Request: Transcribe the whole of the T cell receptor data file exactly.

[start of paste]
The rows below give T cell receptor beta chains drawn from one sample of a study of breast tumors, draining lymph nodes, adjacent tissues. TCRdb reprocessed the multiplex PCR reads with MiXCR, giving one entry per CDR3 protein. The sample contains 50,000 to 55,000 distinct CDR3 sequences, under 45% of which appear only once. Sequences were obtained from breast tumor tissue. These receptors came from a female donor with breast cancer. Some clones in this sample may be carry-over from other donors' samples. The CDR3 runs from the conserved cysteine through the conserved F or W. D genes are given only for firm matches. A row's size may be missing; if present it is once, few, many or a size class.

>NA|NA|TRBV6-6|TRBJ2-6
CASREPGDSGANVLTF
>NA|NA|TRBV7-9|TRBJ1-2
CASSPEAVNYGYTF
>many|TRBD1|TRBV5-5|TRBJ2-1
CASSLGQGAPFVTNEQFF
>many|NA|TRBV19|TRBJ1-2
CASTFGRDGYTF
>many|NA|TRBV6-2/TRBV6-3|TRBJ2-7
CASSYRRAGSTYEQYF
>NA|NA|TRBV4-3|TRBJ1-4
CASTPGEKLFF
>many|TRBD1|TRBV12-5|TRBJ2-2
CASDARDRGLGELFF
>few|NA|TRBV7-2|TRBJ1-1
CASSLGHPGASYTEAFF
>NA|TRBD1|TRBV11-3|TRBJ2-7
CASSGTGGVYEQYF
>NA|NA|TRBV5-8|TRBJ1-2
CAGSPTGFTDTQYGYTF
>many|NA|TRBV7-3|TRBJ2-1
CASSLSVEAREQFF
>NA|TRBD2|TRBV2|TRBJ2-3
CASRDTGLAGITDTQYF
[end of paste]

The rows below give T cell receptor beta chains drawn from one sample of a study of breast tumors, draining lymph nodes, adjacent tissues. TCRdb reprocessed the multiplex PCR reads with MiXCR, giving one entry per CDR3 protein. The sample contains 50,000 to 55,000 distinct CDR3 sequences, under 45% of which appear only once. Sequences were obtained from breast tumor tissue. These receptors came from a female donor with breast cancer. Some clones in this sample may be carry-over from other donors' samples. The CDR3 runs from the conserved cysteine through the conserved F or W. D genes are given only for firm matches. A row's size may be missing; if present it is once, few, many or a size class.

>NA|NA|TRBV6-6|TRBJ2-6
CASREPGDSGANVLTF
>NA|NA|TRBV7-9|TRBJ1-2
CASSPEAVNYGYTF
>many|TRBD1|TRBV5-5|TRBJ2-1
CASSLGQGAPFVTNEQFF
>many|NA|TRBV19|TRBJ1-2
CASTFGRDGYTF
>many|NA|TRBV6-2/TRBV6-3|TRBJ2-7
CASSYRRAGSTYEQYF
>NA|NA|TRBV4-3|TRBJ1-4
CASTPGEKLFF
>many|TRBD1|TRBV12-5|TRBJ2-2
CASDARDRGLGELFF
>few|NA|TRBV7-2|TRBJ1-1
CASSLGHPGASYTEAFF
>NA|TRBD1|TRBV11-3|TRBJ2-7
CASSGTGGVYEQYF
>NA|NA|TRBV5-8|TRBJ1-2
CAGSPTGFTDTQYGYTF
>many|NA|TRBV7-3|TRBJ2-1
CASSLSVEAREQFF
>NA|TRBD2|TRBV2|TRBJ2-3
CASRDTGLAGITDTQYF